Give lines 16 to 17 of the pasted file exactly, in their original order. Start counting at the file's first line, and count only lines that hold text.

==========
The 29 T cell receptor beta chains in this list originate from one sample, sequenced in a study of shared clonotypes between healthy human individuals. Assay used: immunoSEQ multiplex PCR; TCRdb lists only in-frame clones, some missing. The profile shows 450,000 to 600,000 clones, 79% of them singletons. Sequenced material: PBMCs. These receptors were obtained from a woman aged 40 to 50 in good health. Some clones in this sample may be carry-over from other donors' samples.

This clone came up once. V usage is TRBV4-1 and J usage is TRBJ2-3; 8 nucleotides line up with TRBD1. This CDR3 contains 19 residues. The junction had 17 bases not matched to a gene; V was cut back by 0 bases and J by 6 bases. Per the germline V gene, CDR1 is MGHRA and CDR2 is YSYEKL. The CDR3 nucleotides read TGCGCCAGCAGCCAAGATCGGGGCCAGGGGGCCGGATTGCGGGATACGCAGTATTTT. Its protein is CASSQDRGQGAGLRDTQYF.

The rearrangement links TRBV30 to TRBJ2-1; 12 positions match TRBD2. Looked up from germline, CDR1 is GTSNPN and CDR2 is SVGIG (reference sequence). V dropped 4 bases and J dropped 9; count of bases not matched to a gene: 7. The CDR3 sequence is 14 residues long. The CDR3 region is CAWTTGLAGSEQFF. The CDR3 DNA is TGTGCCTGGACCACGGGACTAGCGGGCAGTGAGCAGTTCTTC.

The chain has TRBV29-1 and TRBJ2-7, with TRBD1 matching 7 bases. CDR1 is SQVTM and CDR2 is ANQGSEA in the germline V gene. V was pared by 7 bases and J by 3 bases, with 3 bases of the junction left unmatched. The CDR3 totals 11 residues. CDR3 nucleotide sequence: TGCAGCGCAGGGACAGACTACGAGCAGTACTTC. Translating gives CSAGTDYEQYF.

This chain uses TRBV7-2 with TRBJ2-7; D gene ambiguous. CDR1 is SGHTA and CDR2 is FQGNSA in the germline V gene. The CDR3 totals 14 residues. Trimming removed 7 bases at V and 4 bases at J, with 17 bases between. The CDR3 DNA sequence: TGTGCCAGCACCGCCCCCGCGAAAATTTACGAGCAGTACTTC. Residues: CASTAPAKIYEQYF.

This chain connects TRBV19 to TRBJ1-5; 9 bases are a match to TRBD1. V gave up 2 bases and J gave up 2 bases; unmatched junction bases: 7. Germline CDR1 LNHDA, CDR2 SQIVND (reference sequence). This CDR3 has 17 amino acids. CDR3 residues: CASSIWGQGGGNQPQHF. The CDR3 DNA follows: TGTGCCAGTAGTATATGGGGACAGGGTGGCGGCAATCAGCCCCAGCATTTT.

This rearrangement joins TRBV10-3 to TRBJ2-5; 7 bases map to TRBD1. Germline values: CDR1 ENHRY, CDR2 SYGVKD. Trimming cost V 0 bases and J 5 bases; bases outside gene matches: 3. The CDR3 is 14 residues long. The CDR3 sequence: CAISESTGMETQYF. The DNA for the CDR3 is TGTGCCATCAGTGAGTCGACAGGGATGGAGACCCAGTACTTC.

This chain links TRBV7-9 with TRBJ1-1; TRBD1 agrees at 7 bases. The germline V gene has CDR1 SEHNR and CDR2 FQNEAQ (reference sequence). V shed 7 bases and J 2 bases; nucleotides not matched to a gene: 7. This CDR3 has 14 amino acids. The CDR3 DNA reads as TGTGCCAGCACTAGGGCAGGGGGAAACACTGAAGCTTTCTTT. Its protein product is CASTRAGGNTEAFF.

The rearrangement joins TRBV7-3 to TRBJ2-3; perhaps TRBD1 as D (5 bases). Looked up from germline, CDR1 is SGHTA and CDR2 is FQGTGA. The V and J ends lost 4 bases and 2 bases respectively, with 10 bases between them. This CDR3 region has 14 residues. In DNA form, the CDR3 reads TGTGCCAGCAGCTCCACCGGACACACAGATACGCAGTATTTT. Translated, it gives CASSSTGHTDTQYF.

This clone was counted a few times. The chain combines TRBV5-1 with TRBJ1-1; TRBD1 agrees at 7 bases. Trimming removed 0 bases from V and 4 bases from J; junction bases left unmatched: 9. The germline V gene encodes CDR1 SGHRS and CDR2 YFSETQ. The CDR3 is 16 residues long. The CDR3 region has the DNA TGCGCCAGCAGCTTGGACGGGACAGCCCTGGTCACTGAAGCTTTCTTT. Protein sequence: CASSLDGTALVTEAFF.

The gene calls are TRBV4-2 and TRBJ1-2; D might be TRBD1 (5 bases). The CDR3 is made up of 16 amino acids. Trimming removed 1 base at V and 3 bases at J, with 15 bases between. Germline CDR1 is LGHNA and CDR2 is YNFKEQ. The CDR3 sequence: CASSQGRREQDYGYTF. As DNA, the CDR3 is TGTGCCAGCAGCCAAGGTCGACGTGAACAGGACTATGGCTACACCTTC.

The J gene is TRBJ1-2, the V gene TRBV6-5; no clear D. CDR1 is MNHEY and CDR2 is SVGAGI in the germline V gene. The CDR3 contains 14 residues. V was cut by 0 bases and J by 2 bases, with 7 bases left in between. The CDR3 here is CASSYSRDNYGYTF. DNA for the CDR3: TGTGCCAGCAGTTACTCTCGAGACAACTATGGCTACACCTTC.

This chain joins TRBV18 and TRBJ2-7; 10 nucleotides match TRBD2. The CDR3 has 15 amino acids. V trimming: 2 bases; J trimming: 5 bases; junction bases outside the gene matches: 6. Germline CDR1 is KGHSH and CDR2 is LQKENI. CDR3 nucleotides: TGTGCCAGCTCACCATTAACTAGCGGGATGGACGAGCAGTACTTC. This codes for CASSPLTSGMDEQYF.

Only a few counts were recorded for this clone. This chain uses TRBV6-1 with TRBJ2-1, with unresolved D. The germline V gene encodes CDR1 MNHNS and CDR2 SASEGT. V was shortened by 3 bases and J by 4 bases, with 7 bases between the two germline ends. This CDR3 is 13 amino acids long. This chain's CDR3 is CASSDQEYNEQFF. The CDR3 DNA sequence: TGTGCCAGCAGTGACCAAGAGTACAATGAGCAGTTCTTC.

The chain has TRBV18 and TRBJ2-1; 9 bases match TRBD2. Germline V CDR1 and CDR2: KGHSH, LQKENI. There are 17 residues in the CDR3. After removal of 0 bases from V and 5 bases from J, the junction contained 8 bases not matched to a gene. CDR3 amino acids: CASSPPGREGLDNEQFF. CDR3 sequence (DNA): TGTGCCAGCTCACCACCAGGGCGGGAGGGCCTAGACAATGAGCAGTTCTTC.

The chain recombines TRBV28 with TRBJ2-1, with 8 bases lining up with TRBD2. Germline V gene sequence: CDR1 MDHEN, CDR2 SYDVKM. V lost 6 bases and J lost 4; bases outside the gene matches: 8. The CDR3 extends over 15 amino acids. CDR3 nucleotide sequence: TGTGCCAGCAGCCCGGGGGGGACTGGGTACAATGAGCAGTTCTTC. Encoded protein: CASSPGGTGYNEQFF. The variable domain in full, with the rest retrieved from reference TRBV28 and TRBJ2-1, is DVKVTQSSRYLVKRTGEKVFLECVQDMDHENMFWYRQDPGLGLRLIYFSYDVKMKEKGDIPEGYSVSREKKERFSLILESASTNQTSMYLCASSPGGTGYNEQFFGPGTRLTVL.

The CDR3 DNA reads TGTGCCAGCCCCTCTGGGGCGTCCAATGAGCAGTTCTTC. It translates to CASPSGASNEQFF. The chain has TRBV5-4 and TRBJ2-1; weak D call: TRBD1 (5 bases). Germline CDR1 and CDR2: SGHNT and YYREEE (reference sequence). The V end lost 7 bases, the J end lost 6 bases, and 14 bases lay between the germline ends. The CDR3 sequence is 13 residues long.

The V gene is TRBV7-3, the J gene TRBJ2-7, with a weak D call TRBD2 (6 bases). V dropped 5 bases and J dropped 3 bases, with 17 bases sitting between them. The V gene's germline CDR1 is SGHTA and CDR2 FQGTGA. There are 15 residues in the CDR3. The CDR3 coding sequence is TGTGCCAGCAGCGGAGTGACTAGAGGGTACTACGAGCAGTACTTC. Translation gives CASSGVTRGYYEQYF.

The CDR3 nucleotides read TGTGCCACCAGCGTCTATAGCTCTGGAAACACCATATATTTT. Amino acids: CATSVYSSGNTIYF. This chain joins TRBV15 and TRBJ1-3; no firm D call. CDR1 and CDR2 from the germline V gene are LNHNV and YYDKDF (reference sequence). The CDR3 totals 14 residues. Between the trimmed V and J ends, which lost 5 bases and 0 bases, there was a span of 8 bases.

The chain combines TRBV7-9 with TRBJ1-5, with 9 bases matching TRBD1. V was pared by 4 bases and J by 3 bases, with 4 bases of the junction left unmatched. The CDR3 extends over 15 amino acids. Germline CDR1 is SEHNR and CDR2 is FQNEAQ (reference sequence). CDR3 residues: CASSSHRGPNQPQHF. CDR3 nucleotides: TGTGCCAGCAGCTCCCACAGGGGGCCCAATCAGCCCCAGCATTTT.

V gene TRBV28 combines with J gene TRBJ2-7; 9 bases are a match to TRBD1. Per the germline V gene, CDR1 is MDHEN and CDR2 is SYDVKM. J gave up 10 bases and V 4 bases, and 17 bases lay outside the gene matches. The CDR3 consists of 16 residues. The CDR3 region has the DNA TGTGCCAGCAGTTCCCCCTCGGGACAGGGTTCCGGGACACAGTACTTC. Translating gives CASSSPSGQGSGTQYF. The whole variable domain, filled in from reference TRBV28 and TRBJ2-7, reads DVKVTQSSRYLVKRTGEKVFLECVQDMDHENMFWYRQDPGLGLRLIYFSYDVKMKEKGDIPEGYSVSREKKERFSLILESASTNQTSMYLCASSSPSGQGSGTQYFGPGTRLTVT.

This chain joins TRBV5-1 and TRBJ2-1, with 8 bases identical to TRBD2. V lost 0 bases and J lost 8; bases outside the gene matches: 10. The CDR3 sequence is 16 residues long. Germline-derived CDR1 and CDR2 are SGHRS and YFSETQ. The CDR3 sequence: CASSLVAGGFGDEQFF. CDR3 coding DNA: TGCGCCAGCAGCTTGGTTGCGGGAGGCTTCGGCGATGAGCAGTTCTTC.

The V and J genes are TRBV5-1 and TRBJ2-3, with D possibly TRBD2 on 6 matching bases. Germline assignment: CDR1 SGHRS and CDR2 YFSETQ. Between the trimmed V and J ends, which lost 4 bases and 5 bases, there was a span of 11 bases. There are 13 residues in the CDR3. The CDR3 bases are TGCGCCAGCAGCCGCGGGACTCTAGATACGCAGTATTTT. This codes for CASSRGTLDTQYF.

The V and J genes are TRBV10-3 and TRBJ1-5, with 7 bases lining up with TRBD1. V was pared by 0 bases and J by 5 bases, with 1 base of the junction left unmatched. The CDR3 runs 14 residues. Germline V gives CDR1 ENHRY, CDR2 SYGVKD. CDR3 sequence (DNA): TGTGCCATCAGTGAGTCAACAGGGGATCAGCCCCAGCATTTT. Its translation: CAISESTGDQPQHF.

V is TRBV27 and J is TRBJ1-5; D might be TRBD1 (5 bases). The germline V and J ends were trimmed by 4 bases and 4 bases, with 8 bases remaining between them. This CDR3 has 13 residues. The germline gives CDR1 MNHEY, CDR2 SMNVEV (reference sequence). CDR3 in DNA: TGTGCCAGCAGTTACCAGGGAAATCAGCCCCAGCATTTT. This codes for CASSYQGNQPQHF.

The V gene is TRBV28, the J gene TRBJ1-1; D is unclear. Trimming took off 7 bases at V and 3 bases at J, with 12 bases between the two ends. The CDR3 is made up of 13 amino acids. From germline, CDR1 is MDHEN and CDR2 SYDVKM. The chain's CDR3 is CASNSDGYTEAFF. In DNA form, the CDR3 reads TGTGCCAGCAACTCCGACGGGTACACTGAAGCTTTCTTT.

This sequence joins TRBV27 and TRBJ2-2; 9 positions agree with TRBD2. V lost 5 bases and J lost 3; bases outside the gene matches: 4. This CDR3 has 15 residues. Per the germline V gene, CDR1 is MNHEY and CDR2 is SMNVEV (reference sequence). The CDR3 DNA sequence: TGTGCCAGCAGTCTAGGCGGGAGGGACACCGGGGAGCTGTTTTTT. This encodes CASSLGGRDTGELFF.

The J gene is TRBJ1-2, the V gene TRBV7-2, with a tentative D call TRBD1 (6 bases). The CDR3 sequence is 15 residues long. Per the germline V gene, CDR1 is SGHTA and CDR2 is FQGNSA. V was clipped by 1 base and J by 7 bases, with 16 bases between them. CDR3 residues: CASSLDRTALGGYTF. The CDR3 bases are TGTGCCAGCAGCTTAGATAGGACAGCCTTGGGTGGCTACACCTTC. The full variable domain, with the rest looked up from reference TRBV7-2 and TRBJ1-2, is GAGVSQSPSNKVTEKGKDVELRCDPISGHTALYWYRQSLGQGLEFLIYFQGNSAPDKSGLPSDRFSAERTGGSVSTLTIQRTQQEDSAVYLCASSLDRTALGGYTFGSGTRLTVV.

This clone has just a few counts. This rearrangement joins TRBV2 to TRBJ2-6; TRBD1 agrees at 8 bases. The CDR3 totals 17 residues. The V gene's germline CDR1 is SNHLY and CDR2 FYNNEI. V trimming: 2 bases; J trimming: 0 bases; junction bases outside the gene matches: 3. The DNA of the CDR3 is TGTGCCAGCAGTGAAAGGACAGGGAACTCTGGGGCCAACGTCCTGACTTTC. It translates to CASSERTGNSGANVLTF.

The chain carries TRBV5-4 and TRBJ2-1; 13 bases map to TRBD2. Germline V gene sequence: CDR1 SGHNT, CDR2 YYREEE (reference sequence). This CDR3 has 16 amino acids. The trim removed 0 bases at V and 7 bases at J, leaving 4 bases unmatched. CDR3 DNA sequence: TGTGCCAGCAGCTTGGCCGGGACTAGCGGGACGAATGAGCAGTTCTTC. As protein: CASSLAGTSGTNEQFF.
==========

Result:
The chain recombines TRBV28 with TRBJ2-1, with 8 bases lining up with TRBD2. Germline V gene sequence: CDR1 MDHEN, CDR2 SYDVKM. V lost 6 bases and J lost 4; bases outside the gene matches: 8. The CDR3 extends over 15 amino acids. CDR3 nucleotide sequence: TGTGCCAGCAGCCCGGGGGGGACTGGGTACAATGAGCAGTTCTTC. Encoded protein: CASSPGGTGYNEQFF. The variable domain in full, with the rest retrieved from reference TRBV28 and TRBJ2-1, is DVKVTQSSRYLVKRTGEKVFLECVQDMDHENMFWYRQDPGLGLRLIYFSYDVKMKEKGDIPEGYSVSREKKERFSLILESASTNQTSMYLCASSPGGTGYNEQFFGPGTRLTVL.

The CDR3 DNA reads TGTGCCAGCCCCTCTGGGGCGTCCAATGAGCAGTTCTTC. It translates to CASPSGASNEQFF. The chain has TRBV5-4 and TRBJ2-1; weak D call: TRBD1 (5 bases). Germline CDR1 and CDR2: SGHNT and YYREEE (reference sequence). The V end lost 7 bases, the J end lost 6 bases, and 14 bases lay between the germline ends. The CDR3 sequence is 13 residues long.